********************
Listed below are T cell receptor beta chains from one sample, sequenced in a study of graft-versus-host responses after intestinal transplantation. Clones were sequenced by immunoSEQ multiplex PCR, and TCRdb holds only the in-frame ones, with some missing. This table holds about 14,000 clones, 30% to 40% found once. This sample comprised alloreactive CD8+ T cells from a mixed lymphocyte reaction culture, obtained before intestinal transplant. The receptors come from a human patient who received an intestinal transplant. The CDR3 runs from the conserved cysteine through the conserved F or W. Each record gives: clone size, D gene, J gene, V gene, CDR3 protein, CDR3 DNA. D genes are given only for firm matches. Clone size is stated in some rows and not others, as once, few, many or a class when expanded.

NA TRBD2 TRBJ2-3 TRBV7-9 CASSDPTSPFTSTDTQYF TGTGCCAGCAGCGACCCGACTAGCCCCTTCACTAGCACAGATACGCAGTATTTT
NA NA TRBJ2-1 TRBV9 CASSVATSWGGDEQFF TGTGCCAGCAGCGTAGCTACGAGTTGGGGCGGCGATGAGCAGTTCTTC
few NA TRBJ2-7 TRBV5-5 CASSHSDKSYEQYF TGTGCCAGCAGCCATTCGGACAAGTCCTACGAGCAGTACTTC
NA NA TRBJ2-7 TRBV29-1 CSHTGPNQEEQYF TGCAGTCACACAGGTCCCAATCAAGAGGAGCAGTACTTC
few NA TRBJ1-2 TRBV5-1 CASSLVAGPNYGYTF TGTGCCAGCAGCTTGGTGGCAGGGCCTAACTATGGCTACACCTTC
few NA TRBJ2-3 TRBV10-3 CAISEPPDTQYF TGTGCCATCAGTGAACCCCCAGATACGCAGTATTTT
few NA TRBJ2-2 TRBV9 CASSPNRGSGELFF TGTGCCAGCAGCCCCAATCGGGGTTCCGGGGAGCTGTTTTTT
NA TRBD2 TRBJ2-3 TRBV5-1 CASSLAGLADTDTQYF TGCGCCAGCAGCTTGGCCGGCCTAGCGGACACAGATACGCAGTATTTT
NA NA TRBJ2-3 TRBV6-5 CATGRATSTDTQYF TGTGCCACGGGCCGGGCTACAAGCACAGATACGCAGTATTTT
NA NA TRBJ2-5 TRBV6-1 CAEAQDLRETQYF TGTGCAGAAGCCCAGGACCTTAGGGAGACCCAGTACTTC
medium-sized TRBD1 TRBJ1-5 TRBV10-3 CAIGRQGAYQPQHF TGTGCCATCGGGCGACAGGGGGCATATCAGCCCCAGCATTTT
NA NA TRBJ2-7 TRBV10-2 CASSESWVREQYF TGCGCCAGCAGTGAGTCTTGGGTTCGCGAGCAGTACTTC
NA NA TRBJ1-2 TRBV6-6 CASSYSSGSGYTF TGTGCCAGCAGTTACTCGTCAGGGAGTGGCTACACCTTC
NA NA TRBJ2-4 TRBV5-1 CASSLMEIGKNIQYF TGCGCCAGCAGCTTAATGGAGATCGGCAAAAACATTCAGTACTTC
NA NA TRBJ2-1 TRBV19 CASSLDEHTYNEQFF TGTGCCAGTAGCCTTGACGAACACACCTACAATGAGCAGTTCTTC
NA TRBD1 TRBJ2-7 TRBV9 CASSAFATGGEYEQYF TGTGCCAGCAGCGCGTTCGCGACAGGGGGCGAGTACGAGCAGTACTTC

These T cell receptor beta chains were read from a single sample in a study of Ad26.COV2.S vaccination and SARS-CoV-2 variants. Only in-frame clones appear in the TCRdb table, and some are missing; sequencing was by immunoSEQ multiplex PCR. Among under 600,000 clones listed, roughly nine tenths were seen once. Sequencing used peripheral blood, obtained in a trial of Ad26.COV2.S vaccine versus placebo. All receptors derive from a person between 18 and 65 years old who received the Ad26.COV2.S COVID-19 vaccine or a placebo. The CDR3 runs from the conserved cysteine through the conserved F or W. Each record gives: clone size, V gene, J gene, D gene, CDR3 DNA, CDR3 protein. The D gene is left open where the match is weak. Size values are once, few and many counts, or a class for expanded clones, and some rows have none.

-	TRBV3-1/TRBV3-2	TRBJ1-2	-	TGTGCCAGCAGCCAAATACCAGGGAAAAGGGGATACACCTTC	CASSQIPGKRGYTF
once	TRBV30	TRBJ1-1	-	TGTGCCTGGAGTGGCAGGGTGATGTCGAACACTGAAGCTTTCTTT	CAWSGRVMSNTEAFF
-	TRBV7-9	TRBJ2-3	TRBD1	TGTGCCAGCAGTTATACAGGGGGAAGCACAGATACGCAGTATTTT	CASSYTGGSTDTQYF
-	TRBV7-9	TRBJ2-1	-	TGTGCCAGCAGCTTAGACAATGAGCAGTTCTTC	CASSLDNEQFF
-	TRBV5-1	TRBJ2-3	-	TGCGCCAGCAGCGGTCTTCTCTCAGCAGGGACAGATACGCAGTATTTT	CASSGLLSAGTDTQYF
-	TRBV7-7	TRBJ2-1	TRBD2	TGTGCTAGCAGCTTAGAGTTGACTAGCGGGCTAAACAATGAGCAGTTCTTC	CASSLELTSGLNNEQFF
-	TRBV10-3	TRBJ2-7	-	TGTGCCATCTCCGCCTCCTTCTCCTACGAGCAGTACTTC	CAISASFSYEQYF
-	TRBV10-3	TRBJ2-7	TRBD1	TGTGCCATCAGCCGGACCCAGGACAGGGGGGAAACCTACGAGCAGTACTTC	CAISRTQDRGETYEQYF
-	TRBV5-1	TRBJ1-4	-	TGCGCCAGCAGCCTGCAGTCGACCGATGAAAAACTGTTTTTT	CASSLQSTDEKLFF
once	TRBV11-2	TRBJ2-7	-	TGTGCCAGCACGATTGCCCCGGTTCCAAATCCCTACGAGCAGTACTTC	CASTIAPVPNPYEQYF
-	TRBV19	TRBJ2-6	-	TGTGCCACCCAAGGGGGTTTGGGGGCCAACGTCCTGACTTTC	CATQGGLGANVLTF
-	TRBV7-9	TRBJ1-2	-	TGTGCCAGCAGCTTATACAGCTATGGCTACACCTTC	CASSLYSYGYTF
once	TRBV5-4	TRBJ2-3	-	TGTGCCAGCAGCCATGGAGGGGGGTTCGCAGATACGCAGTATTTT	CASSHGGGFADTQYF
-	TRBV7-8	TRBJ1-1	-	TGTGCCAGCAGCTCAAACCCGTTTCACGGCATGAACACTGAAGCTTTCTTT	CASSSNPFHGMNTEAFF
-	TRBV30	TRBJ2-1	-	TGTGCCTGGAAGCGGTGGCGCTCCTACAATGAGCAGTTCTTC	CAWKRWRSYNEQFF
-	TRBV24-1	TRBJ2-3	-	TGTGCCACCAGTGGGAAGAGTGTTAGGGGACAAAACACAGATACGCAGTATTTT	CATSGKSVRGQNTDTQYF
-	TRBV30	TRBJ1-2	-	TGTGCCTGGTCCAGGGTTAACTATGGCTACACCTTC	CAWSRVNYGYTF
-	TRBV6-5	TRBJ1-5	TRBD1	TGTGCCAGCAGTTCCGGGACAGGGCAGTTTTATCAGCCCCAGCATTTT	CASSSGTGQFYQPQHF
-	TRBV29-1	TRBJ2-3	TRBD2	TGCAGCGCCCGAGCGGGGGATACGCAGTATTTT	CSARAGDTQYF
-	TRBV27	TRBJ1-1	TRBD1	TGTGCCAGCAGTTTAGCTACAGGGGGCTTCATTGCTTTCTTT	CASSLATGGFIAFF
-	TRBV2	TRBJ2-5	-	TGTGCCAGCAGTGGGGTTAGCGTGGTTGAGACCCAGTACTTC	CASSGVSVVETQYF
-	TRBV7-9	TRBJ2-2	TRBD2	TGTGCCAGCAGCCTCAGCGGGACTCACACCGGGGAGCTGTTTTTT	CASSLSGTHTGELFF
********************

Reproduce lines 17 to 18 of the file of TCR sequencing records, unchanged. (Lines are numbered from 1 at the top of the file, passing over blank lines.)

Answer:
NA TRBD1 TRBJ2-7 TRBV9 CASSAFATGGEYEQYF TGTGCCAGCAGCGCGTTCGCGACAGGGGGCGAGTACGAGCAGTACTTC

These T cell receptor beta chains were read from a single sample in a study of Ad26.COV2.S vaccination and SARS-CoV-2 variants. Only in-frame clones appear in the TCRdb table, and some are missing; sequencing was by immunoSEQ multiplex PCR. Among under 600,000 clones listed, roughly nine tenths were seen once. Sequencing used peripheral blood, obtained in a trial of Ad26.COV2.S vaccine versus placebo. All receptors derive from a person between 18 and 65 years old who received the Ad26.COV2.S COVID-19 vaccine or a placebo. The CDR3 runs from the conserved cysteine through the conserved F or W. Each record gives: clone size, V gene, J gene, D gene, CDR3 DNA, CDR3 protein. The D gene is left open where the match is weak. Size values are once, few and many counts, or a class for expanded clones, and some rows have none.